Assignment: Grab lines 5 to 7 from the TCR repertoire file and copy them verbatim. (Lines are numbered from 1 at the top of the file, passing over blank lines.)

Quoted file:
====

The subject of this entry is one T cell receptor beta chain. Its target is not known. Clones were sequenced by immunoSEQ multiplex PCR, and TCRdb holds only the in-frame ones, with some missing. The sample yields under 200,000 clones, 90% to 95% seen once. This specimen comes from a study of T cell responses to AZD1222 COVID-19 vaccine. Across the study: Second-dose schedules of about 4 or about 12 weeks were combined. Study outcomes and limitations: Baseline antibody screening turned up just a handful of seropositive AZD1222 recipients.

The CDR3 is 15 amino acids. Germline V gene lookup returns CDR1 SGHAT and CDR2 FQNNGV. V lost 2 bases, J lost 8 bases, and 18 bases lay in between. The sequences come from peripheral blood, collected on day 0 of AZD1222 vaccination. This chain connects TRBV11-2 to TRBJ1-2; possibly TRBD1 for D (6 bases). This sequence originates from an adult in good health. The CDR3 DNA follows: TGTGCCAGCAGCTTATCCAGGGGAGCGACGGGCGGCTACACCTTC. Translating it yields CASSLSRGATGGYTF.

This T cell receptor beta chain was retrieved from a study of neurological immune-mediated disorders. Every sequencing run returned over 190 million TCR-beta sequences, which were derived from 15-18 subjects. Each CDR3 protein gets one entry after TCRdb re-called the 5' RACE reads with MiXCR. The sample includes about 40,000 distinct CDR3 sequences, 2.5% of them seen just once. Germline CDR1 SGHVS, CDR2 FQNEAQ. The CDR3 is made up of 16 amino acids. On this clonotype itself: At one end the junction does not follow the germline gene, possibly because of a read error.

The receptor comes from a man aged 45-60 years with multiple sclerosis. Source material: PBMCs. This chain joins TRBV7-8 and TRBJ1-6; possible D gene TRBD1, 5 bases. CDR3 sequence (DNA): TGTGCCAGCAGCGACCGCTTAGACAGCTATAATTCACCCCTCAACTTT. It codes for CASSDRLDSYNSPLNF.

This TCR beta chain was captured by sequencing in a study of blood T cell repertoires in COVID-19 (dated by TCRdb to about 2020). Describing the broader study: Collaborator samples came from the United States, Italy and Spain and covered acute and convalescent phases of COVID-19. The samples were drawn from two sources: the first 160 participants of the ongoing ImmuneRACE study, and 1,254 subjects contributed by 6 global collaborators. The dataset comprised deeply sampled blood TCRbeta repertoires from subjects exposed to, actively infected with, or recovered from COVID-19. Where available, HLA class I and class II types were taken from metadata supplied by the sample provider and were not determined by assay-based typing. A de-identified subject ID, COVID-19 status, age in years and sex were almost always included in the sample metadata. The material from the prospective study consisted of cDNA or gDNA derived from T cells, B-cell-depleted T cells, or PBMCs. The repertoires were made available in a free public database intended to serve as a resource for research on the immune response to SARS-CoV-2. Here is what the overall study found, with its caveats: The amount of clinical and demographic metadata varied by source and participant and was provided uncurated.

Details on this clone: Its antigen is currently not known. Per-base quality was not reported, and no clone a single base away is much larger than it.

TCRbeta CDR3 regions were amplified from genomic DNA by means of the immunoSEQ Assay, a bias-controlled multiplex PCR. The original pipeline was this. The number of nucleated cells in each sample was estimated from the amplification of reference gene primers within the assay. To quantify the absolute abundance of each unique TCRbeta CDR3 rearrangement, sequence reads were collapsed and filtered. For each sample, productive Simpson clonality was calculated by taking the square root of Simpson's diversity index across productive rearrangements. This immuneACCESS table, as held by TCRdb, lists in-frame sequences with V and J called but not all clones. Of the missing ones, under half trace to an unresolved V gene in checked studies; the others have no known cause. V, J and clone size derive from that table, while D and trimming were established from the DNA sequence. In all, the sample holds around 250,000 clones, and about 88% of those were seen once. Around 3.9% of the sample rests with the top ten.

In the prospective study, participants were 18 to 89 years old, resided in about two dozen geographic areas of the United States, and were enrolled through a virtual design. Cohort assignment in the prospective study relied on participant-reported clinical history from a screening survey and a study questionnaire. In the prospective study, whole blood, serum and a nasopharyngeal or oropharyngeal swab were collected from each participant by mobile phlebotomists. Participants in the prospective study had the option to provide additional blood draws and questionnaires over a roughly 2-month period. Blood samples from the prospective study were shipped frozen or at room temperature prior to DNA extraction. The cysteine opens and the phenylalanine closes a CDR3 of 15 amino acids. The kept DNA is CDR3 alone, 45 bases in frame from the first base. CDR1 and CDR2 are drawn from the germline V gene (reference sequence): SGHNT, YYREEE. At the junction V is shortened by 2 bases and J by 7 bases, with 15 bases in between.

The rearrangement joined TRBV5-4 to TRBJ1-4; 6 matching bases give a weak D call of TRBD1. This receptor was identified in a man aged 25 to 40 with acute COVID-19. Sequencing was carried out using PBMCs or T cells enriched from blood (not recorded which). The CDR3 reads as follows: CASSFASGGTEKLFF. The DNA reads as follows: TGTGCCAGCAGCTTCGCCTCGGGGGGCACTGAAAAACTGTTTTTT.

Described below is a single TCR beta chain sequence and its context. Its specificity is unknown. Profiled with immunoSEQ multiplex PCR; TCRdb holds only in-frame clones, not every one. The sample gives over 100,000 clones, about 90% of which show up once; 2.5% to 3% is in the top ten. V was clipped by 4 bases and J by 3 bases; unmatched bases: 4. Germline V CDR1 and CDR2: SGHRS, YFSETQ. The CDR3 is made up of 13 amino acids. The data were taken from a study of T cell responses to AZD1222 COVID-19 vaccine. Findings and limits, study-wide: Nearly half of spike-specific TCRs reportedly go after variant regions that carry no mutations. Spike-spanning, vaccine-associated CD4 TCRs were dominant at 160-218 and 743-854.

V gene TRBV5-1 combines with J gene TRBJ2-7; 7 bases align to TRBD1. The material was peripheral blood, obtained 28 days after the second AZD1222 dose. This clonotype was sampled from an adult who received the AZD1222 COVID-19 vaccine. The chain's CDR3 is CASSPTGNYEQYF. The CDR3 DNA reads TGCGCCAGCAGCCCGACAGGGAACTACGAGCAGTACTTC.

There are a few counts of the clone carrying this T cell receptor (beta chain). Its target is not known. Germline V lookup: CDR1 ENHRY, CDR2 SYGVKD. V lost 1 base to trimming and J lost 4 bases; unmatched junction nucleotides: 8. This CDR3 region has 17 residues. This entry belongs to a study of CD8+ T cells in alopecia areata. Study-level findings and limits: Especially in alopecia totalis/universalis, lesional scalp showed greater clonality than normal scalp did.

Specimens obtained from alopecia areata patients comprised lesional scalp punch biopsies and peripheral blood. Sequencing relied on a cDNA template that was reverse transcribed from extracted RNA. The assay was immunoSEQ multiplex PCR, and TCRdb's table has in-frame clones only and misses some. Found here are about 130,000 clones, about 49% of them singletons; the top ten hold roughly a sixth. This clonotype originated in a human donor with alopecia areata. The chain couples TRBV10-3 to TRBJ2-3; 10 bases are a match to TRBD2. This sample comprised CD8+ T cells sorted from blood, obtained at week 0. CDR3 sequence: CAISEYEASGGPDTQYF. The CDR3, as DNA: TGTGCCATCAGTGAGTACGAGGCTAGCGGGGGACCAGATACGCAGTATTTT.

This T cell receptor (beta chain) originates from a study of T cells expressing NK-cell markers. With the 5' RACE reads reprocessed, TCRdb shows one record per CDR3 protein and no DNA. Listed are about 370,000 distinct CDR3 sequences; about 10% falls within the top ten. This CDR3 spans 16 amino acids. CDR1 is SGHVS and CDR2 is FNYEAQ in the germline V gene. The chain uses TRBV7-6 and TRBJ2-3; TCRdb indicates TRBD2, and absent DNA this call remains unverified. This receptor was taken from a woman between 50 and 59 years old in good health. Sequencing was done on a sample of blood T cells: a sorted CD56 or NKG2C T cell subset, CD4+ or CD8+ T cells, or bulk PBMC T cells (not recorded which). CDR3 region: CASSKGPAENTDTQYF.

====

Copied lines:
This TCR beta chain was captured by sequencing in a study of blood T cell repertoires in COVID-19 (dated by TCRdb to about 2020). Describing the broader study: Collaborator samples came from the United States, Italy and Spain and covered acute and convalescent phases of COVID-19. The samples were drawn from two sources: the first 160 participants of the ongoing ImmuneRACE study, and 1,254 subjects contributed by 6 global collaborators. The dataset comprised deeply sampled blood TCRbeta repertoires from subjects exposed to, actively infected with, or recovered from COVID-19. Where available, HLA class I and class II types were taken from metadata supplied by the sample provider and were not determined by assay-based typing. A de-identified subject ID, COVID-19 status, age in years and sex were almost always included in the sample metadata. The material from the prospective study consisted of cDNA or gDNA derived from T cells, B-cell-depleted T cells, or PBMCs. The repertoires were made available in a free public database intended to serve as a resource for research on the immune response to SARS-CoV-2. Here is what the overall study found, with its caveats: The amount of clinical and demographic metadata varied by source and participant and was provided uncurated.

Details on this clone: Its antigen is currently not known. Per-base quality was not reported, and no clone a single base away is much larger than it.

TCRbeta CDR3 regions were amplified from genomic DNA by means of the immunoSEQ Assay, a bias-controlled multiplex PCR. The original pipeline was this. The number of nucleated cells in each sample was estimated from the amplification of reference gene primers within the assay. To quantify the absolute abundance of each unique TCRbeta CDR3 rearrangement, sequence reads were collapsed and filtered. For each sample, productive Simpson clonality was calculated by taking the square root of Simpson's diversity index across productive rearrangements. This immuneACCESS table, as held by TCRdb, lists in-frame sequences with V and J called but not all clones. Of the missing ones, under half trace to an unresolved V gene in checked studies; the others have no known cause. V, J and clone size derive from that table, while D and trimming were established from the DNA sequence. In all, the sample holds around 250,000 clones, and about 88% of those were seen once. Around 3.9% of the sample rests with the top ten.